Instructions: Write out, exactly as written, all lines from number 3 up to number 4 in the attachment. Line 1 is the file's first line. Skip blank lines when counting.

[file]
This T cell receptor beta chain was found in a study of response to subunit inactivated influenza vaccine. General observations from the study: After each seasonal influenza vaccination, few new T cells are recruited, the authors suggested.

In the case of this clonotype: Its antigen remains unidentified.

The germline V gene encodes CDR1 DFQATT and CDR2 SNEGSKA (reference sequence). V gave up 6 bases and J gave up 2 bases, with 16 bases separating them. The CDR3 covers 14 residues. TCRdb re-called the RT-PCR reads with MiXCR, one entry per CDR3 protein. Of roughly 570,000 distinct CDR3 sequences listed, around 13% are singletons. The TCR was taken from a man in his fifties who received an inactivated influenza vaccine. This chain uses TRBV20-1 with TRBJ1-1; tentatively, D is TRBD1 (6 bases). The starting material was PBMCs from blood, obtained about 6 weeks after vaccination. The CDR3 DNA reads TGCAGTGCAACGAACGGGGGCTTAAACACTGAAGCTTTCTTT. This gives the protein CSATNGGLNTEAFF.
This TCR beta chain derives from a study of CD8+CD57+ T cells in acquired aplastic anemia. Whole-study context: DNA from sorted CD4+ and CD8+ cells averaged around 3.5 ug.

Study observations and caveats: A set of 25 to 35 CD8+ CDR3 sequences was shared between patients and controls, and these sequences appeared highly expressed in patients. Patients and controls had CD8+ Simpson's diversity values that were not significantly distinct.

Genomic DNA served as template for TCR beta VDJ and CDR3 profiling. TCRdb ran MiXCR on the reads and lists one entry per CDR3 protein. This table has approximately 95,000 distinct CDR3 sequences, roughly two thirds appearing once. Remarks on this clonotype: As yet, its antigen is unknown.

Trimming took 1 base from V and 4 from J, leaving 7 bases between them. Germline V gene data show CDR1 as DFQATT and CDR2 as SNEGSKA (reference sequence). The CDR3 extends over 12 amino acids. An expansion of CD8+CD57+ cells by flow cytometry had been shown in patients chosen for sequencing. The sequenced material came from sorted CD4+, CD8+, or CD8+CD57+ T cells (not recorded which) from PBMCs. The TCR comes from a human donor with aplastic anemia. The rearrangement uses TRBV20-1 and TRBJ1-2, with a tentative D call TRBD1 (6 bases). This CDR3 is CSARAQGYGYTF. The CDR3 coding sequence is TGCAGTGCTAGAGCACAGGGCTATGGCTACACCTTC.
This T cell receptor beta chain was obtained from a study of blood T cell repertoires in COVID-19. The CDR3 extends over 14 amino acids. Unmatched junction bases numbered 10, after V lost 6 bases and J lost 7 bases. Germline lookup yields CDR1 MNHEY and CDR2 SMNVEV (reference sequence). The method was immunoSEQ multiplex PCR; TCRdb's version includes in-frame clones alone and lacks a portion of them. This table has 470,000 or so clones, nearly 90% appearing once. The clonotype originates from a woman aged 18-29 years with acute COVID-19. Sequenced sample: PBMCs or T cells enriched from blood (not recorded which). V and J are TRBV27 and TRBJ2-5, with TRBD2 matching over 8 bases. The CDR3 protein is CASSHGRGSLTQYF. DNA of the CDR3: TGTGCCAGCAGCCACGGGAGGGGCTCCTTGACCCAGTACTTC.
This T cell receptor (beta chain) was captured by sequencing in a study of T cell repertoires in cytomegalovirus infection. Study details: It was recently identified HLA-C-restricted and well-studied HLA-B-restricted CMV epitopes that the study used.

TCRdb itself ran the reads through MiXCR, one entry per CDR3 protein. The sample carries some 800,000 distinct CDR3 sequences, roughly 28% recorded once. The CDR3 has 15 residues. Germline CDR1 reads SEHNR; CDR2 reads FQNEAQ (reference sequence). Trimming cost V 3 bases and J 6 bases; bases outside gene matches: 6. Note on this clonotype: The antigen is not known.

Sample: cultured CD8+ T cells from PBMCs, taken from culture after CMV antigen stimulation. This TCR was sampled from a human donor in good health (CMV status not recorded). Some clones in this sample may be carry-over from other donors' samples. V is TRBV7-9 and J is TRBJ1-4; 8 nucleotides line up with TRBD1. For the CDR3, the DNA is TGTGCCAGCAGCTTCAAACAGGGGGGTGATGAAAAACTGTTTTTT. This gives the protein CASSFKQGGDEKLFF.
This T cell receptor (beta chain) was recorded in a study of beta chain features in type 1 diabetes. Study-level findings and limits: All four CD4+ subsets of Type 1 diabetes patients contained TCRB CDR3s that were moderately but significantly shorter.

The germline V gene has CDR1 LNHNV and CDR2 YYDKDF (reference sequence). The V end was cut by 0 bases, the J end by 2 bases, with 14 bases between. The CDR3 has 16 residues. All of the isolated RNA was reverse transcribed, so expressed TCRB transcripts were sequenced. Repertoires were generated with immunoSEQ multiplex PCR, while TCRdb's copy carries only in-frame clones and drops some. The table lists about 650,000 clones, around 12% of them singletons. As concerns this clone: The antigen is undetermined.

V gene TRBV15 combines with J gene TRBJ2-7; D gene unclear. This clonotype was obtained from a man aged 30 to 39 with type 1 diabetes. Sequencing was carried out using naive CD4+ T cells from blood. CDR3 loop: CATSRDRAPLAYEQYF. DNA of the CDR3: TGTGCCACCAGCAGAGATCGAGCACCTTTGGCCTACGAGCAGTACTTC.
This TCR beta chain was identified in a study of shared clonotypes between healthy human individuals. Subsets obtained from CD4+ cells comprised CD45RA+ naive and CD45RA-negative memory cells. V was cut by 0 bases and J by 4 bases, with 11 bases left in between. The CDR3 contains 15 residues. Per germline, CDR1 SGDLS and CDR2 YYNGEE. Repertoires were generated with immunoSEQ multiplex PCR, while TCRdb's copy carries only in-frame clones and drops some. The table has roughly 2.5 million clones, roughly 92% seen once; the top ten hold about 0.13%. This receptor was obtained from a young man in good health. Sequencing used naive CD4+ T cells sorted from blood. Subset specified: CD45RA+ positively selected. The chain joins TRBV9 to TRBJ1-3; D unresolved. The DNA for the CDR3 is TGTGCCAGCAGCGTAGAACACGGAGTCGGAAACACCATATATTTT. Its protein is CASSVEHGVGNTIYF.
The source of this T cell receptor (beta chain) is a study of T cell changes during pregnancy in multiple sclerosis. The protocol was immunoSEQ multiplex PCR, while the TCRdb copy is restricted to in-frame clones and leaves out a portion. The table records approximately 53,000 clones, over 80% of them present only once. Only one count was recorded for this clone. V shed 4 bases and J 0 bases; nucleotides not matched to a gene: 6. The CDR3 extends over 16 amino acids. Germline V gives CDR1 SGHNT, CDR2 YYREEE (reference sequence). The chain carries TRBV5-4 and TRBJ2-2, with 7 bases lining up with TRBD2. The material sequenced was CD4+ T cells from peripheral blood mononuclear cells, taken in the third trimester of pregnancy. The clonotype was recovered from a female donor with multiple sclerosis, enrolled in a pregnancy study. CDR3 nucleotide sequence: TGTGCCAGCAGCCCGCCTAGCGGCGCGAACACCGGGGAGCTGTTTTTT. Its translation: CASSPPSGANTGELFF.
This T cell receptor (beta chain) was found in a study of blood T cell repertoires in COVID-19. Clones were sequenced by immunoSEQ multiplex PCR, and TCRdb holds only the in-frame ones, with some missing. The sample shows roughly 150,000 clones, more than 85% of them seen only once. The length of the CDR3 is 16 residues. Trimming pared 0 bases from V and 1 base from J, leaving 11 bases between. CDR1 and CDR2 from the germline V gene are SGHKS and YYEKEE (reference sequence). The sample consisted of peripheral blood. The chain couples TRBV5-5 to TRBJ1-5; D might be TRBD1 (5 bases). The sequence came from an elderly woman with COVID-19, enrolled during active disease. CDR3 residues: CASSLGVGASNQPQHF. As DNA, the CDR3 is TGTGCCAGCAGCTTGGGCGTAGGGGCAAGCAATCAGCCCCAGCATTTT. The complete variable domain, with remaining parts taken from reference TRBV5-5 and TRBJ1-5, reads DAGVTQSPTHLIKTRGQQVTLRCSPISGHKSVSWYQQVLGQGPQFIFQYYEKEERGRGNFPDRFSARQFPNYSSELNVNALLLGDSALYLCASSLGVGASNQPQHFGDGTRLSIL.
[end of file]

The germline V gene encodes CDR1 DFQATT and CDR2 SNEGSKA (reference sequence). V gave up 6 bases and J gave up 2 bases, with 16 bases separating them. The CDR3 covers 14 residues. TCRdb re-called the RT-PCR reads with MiXCR, one entry per CDR3 protein. Of roughly 570,000 distinct CDR3 sequences listed, around 13% are singletons. The TCR was taken from a man in his fifties who received an inactivated influenza vaccine. This chain uses TRBV20-1 with TRBJ1-1; tentatively, D is TRBD1 (6 bases). The starting material was PBMCs from blood, obtained about 6 weeks after vaccination. The CDR3 DNA reads TGCAGTGCAACGAACGGGGGCTTAAACACTGAAGCTTTCTTT. This gives the protein CSATNGGLNTEAFF.
This TCR beta chain derives from a study of CD8+CD57+ T cells in acquired aplastic anemia. Whole-study context: DNA from sorted CD4+ and CD8+ cells averaged around 3.5 ug.